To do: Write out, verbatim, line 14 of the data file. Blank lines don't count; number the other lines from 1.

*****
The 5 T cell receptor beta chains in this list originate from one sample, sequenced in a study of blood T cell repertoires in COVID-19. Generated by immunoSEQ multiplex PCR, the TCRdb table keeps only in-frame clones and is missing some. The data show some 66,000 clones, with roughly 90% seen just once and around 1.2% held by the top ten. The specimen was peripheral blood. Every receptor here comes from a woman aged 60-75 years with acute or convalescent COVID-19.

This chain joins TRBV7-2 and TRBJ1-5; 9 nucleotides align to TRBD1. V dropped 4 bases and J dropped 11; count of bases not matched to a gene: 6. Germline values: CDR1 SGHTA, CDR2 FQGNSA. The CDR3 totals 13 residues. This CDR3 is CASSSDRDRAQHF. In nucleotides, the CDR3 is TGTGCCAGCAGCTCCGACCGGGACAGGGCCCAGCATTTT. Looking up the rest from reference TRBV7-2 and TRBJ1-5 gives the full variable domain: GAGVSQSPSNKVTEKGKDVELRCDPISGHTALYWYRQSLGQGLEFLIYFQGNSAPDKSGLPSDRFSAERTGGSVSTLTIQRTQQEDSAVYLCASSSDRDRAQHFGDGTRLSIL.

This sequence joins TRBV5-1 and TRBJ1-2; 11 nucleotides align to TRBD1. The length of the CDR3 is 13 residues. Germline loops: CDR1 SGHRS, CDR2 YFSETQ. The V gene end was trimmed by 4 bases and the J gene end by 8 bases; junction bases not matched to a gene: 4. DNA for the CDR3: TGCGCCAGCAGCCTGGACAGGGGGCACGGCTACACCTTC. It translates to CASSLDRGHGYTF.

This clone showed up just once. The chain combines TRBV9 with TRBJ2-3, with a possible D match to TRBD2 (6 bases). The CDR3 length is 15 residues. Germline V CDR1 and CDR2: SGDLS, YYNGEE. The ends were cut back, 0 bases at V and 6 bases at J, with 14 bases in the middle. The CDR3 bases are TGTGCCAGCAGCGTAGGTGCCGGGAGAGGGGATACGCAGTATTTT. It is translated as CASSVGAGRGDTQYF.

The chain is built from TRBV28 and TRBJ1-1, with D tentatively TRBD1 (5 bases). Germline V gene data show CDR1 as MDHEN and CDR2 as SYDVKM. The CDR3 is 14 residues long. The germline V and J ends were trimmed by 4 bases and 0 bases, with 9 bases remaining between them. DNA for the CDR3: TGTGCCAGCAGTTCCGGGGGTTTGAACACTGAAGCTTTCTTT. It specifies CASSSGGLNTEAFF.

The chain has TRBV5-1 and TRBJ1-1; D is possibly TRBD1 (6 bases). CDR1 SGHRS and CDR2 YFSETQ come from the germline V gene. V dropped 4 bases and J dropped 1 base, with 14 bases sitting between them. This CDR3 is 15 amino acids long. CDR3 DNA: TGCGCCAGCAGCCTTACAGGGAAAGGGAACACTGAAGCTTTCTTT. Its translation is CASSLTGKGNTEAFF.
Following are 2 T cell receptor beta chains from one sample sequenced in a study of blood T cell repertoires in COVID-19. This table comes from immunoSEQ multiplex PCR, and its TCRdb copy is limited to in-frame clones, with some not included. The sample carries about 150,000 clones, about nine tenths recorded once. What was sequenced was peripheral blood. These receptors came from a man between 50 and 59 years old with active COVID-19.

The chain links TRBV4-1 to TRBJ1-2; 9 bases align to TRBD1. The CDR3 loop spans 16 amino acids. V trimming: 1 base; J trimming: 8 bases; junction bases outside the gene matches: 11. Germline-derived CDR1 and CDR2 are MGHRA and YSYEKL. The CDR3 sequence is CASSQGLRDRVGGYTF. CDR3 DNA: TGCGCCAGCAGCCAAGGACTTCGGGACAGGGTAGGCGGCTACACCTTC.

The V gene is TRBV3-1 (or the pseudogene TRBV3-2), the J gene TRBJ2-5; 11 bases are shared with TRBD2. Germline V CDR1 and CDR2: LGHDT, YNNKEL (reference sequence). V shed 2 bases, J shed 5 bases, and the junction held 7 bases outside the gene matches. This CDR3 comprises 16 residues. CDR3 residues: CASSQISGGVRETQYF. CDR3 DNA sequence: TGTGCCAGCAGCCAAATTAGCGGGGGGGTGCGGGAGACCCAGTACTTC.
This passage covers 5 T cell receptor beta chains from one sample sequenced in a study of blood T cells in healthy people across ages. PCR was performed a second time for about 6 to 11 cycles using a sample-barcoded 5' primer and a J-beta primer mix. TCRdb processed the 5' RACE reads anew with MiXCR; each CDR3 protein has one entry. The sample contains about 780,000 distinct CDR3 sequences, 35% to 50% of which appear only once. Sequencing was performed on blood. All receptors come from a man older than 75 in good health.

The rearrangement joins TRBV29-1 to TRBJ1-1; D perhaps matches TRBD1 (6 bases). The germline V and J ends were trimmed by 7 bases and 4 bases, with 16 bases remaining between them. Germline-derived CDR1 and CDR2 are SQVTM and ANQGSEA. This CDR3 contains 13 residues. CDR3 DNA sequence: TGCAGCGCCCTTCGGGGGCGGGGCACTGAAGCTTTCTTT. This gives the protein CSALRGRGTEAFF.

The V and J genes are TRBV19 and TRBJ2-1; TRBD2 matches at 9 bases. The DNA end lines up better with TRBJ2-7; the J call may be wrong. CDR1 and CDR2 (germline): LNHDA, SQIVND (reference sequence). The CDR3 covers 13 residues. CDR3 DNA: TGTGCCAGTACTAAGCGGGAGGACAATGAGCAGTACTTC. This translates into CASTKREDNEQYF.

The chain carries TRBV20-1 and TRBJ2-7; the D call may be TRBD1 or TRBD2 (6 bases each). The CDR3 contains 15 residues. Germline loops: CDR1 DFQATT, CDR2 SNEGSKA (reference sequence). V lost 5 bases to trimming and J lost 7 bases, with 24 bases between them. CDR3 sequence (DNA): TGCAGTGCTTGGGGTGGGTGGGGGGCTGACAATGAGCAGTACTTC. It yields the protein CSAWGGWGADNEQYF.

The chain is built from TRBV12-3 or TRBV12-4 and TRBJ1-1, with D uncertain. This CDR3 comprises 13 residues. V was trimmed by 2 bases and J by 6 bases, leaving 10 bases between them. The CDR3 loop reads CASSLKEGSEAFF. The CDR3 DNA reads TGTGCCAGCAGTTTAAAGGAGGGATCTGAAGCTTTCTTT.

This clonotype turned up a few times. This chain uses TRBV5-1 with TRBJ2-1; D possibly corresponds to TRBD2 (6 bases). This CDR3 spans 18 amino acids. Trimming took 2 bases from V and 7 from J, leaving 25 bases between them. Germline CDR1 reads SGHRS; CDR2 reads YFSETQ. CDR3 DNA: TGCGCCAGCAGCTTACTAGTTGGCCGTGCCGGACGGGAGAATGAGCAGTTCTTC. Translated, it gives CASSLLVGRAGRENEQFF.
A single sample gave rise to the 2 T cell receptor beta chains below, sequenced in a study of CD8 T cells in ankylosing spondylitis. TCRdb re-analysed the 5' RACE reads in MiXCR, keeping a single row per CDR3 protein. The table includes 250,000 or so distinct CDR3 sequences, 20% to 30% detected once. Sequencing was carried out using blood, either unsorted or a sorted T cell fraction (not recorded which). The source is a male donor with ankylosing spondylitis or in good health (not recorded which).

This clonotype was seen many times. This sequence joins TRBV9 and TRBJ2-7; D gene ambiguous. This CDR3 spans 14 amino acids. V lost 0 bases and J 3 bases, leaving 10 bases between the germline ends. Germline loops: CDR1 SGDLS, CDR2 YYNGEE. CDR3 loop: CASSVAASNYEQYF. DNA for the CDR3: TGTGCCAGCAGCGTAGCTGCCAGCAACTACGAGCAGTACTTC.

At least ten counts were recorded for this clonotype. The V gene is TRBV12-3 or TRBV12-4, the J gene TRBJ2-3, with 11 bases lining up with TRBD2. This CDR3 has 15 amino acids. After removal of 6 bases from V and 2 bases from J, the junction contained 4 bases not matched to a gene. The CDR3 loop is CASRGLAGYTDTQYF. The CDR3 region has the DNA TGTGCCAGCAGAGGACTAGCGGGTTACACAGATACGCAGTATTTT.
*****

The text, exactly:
The chain is built from TRBV12-3 or TRBV12-4 and TRBJ1-1, with D uncertain. This CDR3 comprises 13 residues. V was trimmed by 2 bases and J by 6 bases, leaving 10 bases between them. The CDR3 loop reads CASSLKEGSEAFF. The CDR3 DNA reads TGTGCCAGCAGTTTAAAGGAGGGATCTGAAGCTTTCTTT.